Make sure you don’t limit yourself to just your living areas when adding plants to your home. Many plants thrive in a humid environment, and smaller plants are ideal for restrooms. 

Although any plant will seem nice in a white pot, don’t be afraid to experiment with different styles of pots to add colour and texture.

While we’re discussing texture, another great way of sprucing up a rental home interior is to use fabrics to create atmosphere, stories and/or different themes.

Decorate a chair with a sheepskin, find a unique upholstered stool, or use colourful towels in a white bathroom to add colour and personality.

The options are virtually endless. Cushions can be matched and chair coverings can follow or complement the cushions or throws.

Don’t forget the outside of the property either. Plastic furniture can be expensive but look cheap.

An alternative is to find well-made older wooden items and use products like timber filler and exterior furniture stain to create your own vibe In the garden, on the terrace, or even on a balcony.

Art – in the form of posters, prints or original paintings can transform any property.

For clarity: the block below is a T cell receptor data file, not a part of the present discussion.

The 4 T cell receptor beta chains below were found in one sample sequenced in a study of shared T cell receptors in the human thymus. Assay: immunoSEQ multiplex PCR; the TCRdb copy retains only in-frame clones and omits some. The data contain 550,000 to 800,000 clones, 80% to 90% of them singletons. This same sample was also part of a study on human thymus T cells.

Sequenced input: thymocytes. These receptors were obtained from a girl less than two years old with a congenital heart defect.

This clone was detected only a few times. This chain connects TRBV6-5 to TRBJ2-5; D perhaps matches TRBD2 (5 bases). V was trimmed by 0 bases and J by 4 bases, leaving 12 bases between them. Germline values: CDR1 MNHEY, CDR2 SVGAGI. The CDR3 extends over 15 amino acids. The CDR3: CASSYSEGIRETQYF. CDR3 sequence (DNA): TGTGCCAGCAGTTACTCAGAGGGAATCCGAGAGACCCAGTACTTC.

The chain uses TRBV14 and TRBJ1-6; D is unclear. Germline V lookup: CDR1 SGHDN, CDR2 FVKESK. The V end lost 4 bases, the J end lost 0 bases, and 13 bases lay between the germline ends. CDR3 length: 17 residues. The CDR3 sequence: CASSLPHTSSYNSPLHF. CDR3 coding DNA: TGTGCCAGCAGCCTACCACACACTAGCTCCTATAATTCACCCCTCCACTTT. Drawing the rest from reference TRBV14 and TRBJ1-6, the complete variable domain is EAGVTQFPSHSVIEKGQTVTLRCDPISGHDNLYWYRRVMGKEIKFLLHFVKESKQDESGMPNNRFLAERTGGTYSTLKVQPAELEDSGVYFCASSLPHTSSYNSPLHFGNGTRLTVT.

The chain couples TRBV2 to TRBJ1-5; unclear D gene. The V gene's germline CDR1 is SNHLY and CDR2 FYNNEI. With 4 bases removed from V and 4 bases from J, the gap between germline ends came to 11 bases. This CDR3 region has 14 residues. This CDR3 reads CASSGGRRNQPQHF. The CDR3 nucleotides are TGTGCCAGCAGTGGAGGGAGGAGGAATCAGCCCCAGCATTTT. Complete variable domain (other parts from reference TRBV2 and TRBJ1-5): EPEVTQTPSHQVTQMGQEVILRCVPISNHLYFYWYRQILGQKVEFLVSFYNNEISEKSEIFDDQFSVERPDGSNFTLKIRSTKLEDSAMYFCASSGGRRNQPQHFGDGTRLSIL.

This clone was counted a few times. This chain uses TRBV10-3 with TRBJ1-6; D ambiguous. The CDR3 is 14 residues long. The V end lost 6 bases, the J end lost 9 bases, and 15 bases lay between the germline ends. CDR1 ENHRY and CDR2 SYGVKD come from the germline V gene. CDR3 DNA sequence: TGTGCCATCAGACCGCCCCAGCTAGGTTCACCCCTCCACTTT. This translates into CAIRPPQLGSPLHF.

The problem is the resulting damage to the walls or other places the art might be hung.

Hooks for hanging art come in many shapes and forms, but, at some point, they have to be fixed to the wall and this can leave holes or damage the wall in some other way.

This doesn’t stop you from having art. There are plenty of ways of leaning paintings and prints against the wall or shelf or table – it just means you have to be a little more creative with your hanging arrangements.

A great way of organising your rental place to make it more like home is to create areas with different themes and collections. The little details here, make a big difference.

Create a library of books somewhere and they become not just visually appealing, but a centre for reference and/or relaxation, depending on the books.

Using soft items like rugs, pillows and blankets help to make an area cosier and more inviting. Antique shops, charity shops, second-hand markets and stalls, as well as eBay and Amazon marketplace, are great places to find bargain accessories, which will help to add decorative touches to your home.

If you have plastic or metal blinds or shutters at your rental, you can cover them up by installing curtains in front of the windows. Make sure to check with your landlord first though

Massive pieces of internal furniture can easily take over a space, making even the largest and brightest of areas claustrophobic. Instead of a giant corner sofa, consider a smaller sofa and an armchair for your living room.

Using three little tables instead of one large coffee table might make a space appear larger. Adding a few oddball pieces of furniture can also help a furnished apartment reflect your unique style.

Again, just remember to read your lease and get permission from your landlord before you begin any major renovations that they may not be happy with.